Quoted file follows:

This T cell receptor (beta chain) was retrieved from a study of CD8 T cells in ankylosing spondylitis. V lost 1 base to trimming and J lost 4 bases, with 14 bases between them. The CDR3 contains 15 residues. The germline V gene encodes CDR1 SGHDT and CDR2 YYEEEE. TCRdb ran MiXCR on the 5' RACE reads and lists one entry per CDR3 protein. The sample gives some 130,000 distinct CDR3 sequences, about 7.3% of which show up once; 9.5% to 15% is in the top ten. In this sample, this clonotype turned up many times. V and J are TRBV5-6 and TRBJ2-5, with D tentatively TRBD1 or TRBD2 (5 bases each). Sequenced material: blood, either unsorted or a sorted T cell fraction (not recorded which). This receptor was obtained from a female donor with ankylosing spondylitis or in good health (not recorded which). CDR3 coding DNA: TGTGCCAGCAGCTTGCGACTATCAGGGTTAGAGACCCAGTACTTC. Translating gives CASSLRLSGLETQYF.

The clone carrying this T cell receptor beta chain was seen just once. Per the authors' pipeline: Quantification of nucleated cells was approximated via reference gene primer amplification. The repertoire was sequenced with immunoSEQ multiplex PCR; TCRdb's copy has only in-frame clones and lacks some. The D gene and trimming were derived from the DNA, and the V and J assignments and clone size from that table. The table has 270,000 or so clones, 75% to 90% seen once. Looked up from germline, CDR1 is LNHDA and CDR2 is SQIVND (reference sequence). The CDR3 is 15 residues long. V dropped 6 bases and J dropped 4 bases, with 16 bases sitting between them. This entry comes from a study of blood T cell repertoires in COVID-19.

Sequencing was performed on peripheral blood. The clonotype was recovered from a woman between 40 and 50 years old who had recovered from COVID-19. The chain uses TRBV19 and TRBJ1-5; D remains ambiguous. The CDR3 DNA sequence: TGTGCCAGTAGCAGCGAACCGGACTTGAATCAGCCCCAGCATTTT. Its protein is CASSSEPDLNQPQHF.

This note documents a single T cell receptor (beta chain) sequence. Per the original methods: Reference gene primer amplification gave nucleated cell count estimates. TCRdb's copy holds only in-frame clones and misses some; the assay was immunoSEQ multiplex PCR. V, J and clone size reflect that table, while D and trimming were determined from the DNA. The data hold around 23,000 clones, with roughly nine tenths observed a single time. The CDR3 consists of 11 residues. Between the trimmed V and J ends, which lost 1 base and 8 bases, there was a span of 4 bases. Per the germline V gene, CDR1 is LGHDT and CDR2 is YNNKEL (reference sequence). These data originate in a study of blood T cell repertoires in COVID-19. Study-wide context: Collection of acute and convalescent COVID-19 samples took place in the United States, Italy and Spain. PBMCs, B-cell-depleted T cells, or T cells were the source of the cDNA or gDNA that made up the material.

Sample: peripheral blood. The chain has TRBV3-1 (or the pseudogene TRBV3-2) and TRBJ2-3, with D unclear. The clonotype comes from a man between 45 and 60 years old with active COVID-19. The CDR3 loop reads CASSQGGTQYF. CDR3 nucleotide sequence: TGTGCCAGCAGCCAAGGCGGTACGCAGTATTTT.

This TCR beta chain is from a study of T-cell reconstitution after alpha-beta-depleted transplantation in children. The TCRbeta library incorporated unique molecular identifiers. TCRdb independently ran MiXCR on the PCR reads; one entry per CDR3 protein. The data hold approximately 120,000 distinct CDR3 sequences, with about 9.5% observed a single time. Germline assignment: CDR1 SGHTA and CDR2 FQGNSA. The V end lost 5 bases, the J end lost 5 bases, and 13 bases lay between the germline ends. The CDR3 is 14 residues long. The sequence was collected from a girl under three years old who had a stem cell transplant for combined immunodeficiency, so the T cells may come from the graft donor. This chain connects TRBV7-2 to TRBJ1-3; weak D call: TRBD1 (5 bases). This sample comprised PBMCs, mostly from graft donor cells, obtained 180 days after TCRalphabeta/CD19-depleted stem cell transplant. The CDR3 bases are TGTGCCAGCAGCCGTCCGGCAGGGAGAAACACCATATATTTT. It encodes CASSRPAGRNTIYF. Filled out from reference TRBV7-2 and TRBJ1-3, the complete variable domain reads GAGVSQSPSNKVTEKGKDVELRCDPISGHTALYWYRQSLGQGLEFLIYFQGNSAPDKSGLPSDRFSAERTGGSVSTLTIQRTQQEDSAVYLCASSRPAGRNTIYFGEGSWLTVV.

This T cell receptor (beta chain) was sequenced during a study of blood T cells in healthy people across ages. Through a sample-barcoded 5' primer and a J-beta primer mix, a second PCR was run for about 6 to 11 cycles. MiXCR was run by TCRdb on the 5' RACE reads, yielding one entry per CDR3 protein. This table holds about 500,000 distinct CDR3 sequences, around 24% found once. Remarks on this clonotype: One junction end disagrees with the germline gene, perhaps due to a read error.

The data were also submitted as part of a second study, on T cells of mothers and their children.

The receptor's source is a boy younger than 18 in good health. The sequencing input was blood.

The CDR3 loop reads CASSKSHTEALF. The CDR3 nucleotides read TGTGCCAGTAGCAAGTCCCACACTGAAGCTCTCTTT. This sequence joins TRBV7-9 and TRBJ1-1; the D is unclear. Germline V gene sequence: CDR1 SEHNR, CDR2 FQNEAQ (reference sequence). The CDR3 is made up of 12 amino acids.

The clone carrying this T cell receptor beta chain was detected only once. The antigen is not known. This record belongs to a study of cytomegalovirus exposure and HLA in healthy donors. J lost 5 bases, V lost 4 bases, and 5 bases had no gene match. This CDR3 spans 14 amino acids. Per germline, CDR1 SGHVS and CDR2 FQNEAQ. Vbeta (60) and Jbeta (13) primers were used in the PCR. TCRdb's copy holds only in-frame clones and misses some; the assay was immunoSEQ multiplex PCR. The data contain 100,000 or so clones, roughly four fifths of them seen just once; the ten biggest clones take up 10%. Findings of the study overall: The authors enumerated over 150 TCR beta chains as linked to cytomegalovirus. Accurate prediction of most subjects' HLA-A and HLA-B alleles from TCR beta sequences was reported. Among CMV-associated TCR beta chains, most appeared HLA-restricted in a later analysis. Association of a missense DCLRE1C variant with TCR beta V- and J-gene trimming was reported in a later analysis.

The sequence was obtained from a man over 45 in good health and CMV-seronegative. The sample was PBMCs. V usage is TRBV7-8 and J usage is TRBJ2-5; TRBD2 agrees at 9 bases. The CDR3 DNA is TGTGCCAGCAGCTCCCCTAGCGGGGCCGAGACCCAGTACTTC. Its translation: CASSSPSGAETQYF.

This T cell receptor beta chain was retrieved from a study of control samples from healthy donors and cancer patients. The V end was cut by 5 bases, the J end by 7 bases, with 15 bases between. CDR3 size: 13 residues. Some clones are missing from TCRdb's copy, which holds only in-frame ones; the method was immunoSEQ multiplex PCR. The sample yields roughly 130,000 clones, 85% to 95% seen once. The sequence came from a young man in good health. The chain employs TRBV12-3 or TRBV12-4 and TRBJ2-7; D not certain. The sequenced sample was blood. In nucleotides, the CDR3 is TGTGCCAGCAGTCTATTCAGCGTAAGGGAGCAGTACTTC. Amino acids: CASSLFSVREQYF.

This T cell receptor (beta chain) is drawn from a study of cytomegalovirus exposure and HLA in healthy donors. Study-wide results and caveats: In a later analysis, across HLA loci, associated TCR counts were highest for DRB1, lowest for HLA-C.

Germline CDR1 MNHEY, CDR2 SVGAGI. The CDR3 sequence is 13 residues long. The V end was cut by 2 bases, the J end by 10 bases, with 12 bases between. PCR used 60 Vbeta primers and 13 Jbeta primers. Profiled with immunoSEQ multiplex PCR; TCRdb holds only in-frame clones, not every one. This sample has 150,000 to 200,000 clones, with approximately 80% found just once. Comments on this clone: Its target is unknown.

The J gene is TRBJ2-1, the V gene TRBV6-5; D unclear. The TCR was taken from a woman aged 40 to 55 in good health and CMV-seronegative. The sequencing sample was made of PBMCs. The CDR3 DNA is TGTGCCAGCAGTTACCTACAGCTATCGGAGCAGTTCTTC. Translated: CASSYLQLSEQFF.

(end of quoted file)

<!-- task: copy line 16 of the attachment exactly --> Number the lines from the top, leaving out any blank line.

The J gene is TRBJ2-1, the V gene TRBV6-5; D unclear. The TCR was taken from a woman aged 40 to 55 in good health and CMV-seronegative. The sequencing sample was made of PBMCs. The CDR3 DNA is TGTGCCAGCAGTTACCTACAGCTATCGGAGCAGTTCTTC. Translated: CASSYLQLSEQFF.